Wolf Cull would only be short-term fix says CO

Alpha Wolf

By Leanne Ritchie the Daily News.
The city of Prince Rupert could take steps to kill the wolf pack living on Kaien Island and the outskirts of Port Edward, said a northwest conservation officer. But these would only be short term solutions and it would be much more effective to remove the attractants that bring wolves to the area in the first place.
At the city’s request, Chris Pryce of the conservation officer service spoke to city council about their options in dealing with the local wolf pack. “if the city decides it wants to embark on some course of action, or several courses of action in partnership with the ministry, we can explore those options,” said Pryce. “but chances are, without eliminating the attractants, within a few years, wolves would come in from the outlying areas and you would have a new pack established here.”
The options presented to the city included allowing hunting on certain areas of Kaien island to reduce the deer and wolf population, but there would be concerns for public safety with any decision to allow hunting near populated areas. The city could hire a licensed trapper to trap wolves during provincial trapping season or hire a contract trapper who would work on city property to deal with problem wolves, however this could result in problems with pets getting trapped. Or the city could have a sanctioned wolf cull on Kaien Island using traps, calling and baiting, but Pryce anticipates there would be strong opposition from the public to this idea. And theres a low chance it would be successful, he said. Without eliminating that attractants that brought the wolves here, more wolves would simply move here in the future.
“in order to be successful at long term conflict resolution, we need to think of some of those longer term options,” he said. “That would mean eliminating attractants that are here in the first place. Some of those are human attractants, some of those are natural attractants, but the wolves are here because theres a survival advantage for them to be in an urban setting. They are not here because they like people.” Between April 1, 2007 and January 14, 2008, there were 1,287 wildlife complaints made to the terrace area conservation officers service. This area, monitored by two field officers and a supervisor, includes Prince Rupert, Port Edward, Terrace, kitimat and the Mass and Kitwanga. Of those complaints, 140 were wolf complaints and 136 of those were from Prince Rupert. However, most were simply complaints of sightings of the pack living on the outskirts of the city and around Port Edward; two of the complaints from city residents were about aggressive wolves, two pets were reported killed and one pet injured.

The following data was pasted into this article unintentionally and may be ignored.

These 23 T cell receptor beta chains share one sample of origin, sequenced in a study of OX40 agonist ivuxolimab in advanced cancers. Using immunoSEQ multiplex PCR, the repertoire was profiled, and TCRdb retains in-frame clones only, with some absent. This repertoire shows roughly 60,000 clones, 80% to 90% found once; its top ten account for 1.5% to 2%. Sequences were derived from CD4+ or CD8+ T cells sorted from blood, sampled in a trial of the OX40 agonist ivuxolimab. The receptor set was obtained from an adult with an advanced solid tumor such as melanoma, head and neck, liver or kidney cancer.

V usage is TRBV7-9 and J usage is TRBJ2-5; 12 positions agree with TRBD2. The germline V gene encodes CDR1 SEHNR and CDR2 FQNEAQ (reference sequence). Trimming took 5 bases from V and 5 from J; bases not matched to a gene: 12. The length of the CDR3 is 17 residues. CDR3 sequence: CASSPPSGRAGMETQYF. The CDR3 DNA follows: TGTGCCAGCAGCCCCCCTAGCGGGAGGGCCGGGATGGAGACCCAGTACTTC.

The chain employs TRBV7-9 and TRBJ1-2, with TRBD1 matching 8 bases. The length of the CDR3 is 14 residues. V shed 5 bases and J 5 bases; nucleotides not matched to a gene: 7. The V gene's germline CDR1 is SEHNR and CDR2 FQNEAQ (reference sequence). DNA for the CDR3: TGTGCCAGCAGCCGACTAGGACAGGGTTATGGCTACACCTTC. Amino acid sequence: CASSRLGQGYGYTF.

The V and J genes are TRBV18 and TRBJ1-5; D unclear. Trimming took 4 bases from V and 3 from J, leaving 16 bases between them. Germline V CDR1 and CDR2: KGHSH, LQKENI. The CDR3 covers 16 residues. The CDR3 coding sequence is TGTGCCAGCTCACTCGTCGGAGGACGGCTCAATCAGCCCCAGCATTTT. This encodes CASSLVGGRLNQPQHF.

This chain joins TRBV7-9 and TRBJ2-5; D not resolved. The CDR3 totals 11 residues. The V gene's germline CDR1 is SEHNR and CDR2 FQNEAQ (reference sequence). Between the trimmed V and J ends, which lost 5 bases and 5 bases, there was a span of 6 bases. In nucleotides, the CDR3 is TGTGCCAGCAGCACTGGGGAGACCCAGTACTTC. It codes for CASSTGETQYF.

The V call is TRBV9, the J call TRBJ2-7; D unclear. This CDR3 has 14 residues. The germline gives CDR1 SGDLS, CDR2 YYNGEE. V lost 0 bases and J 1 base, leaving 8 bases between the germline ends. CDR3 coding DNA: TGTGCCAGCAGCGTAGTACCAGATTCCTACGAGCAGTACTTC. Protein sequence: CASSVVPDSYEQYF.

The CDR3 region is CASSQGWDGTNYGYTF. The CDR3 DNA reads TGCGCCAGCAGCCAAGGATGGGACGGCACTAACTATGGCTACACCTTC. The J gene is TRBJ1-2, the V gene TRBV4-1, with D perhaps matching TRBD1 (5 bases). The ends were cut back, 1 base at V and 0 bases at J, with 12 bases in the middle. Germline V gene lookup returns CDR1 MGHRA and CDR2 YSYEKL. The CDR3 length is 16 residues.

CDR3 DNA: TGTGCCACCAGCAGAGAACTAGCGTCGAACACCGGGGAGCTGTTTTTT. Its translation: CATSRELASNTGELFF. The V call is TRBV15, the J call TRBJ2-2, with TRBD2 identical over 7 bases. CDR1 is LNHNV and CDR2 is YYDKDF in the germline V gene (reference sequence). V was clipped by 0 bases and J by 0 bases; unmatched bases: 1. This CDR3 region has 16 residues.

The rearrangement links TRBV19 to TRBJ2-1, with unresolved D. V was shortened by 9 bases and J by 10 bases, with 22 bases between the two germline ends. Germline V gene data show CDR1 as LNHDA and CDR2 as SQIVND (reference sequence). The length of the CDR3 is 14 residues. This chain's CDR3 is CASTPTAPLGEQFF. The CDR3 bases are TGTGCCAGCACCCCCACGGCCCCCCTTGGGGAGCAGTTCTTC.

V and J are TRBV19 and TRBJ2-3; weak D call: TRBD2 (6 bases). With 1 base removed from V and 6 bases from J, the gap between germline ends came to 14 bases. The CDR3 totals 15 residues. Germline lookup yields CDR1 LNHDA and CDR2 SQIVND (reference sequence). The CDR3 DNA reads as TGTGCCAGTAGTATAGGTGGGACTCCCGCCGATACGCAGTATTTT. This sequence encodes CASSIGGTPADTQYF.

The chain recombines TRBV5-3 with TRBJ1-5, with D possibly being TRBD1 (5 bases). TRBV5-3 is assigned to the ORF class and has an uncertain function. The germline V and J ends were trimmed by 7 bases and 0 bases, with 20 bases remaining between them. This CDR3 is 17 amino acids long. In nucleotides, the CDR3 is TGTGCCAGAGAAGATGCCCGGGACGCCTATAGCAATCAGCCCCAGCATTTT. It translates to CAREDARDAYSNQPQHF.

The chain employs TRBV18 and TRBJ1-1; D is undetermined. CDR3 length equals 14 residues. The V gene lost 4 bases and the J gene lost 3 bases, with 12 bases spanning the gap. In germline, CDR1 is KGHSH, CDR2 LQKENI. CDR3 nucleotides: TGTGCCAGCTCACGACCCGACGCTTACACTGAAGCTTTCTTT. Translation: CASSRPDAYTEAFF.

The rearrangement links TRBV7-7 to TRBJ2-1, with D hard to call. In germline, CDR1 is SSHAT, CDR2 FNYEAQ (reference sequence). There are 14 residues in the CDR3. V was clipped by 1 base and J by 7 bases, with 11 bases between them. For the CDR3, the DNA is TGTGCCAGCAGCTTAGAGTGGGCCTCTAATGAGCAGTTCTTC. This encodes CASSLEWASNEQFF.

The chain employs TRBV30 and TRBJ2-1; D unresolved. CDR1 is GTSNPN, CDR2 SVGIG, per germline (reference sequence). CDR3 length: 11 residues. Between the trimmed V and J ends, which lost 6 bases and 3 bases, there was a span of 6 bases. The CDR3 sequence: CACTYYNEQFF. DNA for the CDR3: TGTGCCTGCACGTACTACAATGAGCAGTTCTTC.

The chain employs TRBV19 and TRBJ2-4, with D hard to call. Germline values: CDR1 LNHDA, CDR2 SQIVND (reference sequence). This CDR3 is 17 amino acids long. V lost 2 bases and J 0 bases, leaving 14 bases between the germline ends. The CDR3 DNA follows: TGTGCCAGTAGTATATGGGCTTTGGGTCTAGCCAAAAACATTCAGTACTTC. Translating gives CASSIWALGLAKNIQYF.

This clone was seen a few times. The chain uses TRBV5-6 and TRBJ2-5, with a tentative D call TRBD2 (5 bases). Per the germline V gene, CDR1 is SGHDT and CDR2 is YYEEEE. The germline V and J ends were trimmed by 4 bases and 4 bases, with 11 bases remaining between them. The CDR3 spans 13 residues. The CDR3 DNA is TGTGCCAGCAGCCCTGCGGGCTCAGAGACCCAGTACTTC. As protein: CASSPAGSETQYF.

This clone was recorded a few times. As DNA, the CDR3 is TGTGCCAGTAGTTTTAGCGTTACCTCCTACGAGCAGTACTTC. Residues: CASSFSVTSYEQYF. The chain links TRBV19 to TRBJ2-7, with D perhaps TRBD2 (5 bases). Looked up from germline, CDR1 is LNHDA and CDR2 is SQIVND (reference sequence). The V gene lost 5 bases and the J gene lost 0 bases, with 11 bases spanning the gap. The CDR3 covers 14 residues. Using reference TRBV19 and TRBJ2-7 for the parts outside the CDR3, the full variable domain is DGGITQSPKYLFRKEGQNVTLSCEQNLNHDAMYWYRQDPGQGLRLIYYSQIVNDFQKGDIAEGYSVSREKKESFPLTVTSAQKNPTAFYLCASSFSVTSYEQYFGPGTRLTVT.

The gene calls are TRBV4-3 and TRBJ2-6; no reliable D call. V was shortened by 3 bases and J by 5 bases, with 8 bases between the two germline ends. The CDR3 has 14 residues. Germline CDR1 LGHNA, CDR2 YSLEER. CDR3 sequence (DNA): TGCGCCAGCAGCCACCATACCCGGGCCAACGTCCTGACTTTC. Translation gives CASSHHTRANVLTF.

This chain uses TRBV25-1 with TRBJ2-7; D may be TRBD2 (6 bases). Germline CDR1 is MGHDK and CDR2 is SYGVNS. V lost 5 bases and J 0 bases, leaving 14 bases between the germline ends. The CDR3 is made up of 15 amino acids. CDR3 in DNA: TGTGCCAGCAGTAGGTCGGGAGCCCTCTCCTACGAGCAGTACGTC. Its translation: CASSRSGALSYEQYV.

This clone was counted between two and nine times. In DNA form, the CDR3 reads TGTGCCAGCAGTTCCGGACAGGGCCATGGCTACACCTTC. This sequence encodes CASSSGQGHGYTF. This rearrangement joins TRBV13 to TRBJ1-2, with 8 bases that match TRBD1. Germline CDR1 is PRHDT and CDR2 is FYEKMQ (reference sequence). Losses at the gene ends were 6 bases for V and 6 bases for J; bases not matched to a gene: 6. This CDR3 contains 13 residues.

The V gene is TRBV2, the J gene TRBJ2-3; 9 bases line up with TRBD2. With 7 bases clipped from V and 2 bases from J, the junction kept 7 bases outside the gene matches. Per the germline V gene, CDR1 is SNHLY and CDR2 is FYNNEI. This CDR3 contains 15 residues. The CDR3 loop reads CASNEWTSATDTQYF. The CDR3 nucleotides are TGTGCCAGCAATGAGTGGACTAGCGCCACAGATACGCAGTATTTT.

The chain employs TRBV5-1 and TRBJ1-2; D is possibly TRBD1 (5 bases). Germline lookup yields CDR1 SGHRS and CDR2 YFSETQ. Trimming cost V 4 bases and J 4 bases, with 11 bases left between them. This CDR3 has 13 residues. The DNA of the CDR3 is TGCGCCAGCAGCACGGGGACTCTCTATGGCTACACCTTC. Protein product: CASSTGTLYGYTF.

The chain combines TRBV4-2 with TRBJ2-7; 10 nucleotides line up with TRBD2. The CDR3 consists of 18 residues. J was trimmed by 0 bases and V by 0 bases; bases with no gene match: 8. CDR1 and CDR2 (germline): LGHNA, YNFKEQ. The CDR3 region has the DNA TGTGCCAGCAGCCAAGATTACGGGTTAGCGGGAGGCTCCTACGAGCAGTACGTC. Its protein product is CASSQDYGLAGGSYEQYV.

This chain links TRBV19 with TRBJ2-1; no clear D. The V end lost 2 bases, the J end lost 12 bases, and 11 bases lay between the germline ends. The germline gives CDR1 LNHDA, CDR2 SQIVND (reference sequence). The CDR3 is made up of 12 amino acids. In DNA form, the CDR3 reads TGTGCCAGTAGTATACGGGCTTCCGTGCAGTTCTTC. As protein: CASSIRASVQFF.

Pryce explained that conflict occurs in Prince Rupert when wolves become habituated to living in and around urban environments. It is progressive, particularly because wolves lose their fear of humans if they receive food reward for being around people. This is turn, increases the risk of an attack or bite. Food sources include pets that are off-leash and outdoors, especially at night. Wolves also consume large amounts of deer, garbage and household waste. He noted one instance of a pet being attacked on the golf course. Wolves were in the area because someone had dumped a deer carcus nearby.
The worst problem is hand feeding, which results in conservation officers having to shoot wolves because the animals are habituated and cannot be re-located. He suggested the city look at education campaigns and bylaw measures to stop people from deliberately or inadvertently feeding the wildlife. “wolves are a natural component of the wildlife that are inherent to northwest British Columbia, nobody brought them here. This is their home.’ he said. “it is almost always the wolf that is on the losing end of being in close proximity to humans.”